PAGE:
Postcensal population estimates are estimates made for the years following a census, before the next census has been taken. National postcensal population estimates are derived annually by updating the resident population enumerated in the decennial census using a components of population change approach. Each annual series includes estimates for the current data year and revised estimates for the earlier years in the decade. The U.S. Census Bureau also produces postcensal estimates of the resident population for each state and county by using a component of population change method at the county level. An additional component of population change, net internal migration, is involved. The state population estimates are produced by summing all county populations within each state. The Census Bureau has annually produced a postcensal series of estimates of the July 1 resident population of the United States based on Census 2000 by applying the components of change methodology to the Modified Race Data Summary file. So that the race data for 2000-based postcensal estimates will be comparable with race data on vital records, the Census Bureau has applied the National Health Interview Survey (NHIS) bridging methodology to each 31-race-group postcensal series of population estimates to obtain bridged-race postcensal estimates (estimates for the four single-race categories: American Indian or Alaska Native, Asian or Pacific Islander, black, and white).Vital rates for 2000 were calculated using the bridged-race April 1, 2000, census counts, and vital rates for 2001 and beyond were calculated using bridged-race estimates of the July 1 population from the corresponding postcensal vintage. Intercensal population estimates are estimates made for the years between two censuses and are produced once the decennial census at the end of the decade has been completed. They replace the postcensal estimates that were produced prior to the completion of the census at the end of the decade. Intercensal estimates are more accurate than postcensal estimates because they are based on both the census at the beginning and the census at the end of the decade and thus correct for the error of closure (the difference between the estimated population at the end of the decade and the census count for that date).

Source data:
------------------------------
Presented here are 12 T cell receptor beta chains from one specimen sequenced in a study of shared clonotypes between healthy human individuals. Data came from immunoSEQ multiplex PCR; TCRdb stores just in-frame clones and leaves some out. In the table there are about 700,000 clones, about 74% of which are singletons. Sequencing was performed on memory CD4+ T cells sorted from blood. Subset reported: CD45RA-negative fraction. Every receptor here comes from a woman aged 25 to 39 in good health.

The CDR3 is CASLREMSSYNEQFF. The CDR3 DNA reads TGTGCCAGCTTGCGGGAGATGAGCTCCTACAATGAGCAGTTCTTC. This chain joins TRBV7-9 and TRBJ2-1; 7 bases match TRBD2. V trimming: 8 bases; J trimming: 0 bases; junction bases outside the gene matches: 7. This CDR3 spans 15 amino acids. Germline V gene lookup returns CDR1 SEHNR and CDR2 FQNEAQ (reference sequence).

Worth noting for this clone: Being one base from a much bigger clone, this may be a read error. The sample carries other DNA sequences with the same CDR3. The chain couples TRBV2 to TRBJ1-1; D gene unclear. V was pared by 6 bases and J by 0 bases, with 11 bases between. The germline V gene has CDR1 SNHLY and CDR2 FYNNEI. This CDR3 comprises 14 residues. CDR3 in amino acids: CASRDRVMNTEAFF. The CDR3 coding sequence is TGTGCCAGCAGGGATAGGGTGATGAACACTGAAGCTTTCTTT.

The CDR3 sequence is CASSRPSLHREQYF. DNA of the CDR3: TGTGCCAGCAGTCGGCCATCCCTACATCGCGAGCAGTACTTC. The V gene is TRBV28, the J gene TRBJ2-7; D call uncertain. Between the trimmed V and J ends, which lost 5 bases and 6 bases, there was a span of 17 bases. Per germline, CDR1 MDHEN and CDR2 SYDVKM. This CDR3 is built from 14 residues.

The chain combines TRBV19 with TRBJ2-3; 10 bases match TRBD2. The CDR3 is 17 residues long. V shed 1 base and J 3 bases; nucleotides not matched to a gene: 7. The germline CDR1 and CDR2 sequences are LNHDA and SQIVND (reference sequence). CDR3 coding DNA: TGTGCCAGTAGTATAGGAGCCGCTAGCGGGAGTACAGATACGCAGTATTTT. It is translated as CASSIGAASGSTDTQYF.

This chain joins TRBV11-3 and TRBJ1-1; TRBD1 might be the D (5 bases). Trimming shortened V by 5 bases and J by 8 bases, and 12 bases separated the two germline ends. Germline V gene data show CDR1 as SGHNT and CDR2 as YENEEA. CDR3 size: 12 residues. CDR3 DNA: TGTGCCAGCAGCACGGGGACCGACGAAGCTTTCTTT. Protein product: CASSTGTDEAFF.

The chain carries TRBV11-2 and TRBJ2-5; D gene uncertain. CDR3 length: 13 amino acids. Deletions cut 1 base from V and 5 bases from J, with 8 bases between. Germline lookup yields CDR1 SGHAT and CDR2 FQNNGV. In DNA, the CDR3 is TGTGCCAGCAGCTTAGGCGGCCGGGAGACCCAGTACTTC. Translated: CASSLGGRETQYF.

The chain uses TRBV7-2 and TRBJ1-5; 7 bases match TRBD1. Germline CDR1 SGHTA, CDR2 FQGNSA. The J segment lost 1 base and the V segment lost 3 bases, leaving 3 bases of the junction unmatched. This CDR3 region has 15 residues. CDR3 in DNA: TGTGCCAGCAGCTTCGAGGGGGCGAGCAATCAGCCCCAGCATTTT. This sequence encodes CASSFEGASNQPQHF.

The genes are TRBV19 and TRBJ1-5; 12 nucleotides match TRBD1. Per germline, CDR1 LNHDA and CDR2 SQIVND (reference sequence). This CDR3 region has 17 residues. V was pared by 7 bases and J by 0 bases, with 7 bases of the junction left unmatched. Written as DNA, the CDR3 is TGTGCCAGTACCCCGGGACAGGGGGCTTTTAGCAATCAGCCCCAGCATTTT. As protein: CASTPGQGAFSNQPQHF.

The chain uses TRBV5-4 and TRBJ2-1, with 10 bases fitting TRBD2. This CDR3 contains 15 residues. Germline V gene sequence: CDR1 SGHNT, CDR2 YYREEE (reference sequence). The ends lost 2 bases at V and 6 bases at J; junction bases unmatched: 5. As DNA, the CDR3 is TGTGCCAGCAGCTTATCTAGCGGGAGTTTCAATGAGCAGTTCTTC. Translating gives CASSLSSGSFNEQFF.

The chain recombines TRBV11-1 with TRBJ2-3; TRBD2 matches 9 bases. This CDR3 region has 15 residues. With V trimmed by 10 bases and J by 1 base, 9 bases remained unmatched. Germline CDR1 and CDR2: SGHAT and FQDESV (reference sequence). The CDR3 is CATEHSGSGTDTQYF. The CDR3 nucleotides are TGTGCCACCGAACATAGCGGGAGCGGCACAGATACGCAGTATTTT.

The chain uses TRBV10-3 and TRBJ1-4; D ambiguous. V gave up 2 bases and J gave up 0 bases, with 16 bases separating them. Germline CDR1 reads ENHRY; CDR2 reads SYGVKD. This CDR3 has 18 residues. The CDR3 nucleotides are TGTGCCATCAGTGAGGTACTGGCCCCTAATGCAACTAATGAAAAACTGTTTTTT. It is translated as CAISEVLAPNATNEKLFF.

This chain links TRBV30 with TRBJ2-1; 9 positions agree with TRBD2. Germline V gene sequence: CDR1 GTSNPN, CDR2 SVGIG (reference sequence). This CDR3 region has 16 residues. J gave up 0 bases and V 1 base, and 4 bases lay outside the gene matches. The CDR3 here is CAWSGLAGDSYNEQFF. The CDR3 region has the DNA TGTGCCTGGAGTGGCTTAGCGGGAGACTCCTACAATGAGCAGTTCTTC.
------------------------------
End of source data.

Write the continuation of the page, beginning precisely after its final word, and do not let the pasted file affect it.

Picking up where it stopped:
Bridged-race postcensal population estimates are available from: http://www.cdc.gov/nchs/nvss/bridged_race.htm.